I realize that not many people are interested in franchise history and records and things of that nature right now, for multiple reasons that are not all strictly limited to the playing field, but as a Pittsburgh Steelers news and analysis website, it would be a disservice not to chronicle the information.
According team media manager Dom Rinelli, with his performance on Sunday against the Vikings, running back Le’Veon Bell became the first player in NFL history to record at least 4000 rushing yards and 2000 receiving yards over the course of the first 50 games of their career.
— Dom Rinelli (@drinelli) September 26, 2017
Say what you will about how he may have looked this season—which in truth has not been nearly as bad as may be indicated by the statistics—something I will touch on a bit later today in a film look at some of his failed runs on Sunday—that fact is impressive as a longitudinal body of work.
Technically, he actually reached this accomplishment last year. Bell currently has 4225 career rushing yards, but only 180 of them have come over the course of the first three games of this season. And he entered the year with 2061 receiving yards, but only 56 of them have come during 2017.
So, the fact that he is the first player in NFL history to record both 4000 rushing yards and 2000 receiving yards in his first 50 games is made all the more impressive by the fact that he had actually achieved that goal in his 47th game.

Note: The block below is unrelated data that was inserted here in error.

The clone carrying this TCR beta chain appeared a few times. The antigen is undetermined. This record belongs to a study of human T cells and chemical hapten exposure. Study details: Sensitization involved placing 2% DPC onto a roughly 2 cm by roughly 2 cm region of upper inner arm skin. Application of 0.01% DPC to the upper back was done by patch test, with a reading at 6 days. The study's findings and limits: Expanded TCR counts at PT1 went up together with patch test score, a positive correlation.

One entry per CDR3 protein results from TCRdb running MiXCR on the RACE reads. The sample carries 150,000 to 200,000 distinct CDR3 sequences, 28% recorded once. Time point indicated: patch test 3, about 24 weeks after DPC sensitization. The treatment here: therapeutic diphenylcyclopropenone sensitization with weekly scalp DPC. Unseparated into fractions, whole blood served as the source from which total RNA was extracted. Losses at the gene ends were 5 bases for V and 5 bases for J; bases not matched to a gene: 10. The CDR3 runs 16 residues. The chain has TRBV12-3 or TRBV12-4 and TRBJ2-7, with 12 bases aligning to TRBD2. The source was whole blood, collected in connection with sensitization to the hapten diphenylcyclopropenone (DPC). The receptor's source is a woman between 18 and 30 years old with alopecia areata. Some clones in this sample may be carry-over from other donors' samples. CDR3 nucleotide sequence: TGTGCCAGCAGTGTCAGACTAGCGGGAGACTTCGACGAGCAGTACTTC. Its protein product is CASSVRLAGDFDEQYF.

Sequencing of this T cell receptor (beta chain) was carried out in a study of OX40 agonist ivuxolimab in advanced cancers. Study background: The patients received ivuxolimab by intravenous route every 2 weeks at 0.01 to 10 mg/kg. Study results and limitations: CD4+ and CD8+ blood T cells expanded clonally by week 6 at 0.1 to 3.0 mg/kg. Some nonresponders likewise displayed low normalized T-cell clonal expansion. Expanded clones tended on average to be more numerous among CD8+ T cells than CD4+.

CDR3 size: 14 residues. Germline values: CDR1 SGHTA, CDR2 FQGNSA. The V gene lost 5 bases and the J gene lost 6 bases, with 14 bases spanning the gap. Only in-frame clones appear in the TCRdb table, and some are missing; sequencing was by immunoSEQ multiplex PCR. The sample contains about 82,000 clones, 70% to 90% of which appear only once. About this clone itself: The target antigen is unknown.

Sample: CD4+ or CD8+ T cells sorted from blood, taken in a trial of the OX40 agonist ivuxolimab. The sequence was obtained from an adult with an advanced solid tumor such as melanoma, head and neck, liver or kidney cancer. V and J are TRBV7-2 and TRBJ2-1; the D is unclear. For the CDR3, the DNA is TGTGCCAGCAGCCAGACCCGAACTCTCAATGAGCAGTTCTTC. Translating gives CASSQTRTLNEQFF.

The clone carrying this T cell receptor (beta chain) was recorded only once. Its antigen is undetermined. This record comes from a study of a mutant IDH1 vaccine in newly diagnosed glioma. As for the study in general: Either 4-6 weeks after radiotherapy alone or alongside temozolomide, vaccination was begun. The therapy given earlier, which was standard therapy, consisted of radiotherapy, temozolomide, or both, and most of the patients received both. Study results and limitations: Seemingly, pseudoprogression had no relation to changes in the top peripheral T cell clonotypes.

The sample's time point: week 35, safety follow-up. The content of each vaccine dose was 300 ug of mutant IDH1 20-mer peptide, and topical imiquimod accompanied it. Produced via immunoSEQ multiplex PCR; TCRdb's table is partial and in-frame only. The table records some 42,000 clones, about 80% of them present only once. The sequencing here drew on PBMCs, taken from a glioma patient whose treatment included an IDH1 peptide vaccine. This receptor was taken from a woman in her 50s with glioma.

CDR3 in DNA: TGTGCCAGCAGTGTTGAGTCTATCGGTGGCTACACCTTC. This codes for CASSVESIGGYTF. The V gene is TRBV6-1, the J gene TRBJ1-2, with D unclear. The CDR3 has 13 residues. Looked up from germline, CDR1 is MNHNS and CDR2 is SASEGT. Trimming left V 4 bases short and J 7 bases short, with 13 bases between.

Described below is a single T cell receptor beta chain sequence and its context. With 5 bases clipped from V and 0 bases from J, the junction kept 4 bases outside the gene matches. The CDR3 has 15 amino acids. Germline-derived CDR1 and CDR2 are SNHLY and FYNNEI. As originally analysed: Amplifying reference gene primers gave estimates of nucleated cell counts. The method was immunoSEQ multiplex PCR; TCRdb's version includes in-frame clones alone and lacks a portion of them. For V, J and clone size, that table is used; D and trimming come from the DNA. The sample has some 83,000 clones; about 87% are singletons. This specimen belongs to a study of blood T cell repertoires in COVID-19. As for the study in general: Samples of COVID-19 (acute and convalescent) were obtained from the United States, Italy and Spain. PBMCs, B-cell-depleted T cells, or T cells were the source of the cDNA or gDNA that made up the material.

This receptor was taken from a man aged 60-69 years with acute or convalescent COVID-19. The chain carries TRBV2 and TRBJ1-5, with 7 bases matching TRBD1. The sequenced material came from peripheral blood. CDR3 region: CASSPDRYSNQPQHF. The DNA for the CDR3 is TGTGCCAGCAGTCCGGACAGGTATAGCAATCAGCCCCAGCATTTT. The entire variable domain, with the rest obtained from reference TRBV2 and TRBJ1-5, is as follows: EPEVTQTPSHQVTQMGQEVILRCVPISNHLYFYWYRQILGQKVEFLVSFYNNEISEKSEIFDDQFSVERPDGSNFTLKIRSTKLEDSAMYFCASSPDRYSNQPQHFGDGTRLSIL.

That game—the penultimate contest of the regular season in an emotional victory over the Ravens to secure the AFC North title—was the one that pushed him over the hump both in terms of rushing yardage and receiving yardage, adding 122 yards on the ground and 15 yards through the air.
Bell entered this season with 4045 rushing yards, and he entered that final regular season game last year for which he dressed with 3923, so that was the game in which he crossed the threshold.
Likewise, Bell already had 2005 receiving yards entering this season, so the 15 that he added in that Week 16 game last season means that he had 1990 beforehand.
Entering the season, however, he had a legitimate shot of breaking the record for the most yardage from scrimmage over the course of a player’s first 50 games, and he has come up short of that; in fact, he really has not been particularly productive at all. His total yardage over three games is something that he has bested in just one game before.
Bell ended up with 6286 yards from scrimmage over the course of the first 50 games of his career. That is more than 200 yards shy of Edgerrin James’ record of 6506. He ultimately finished fourth all-time, with Eric Dickerson’s 6294 yards from scrimmage ahead of him in third.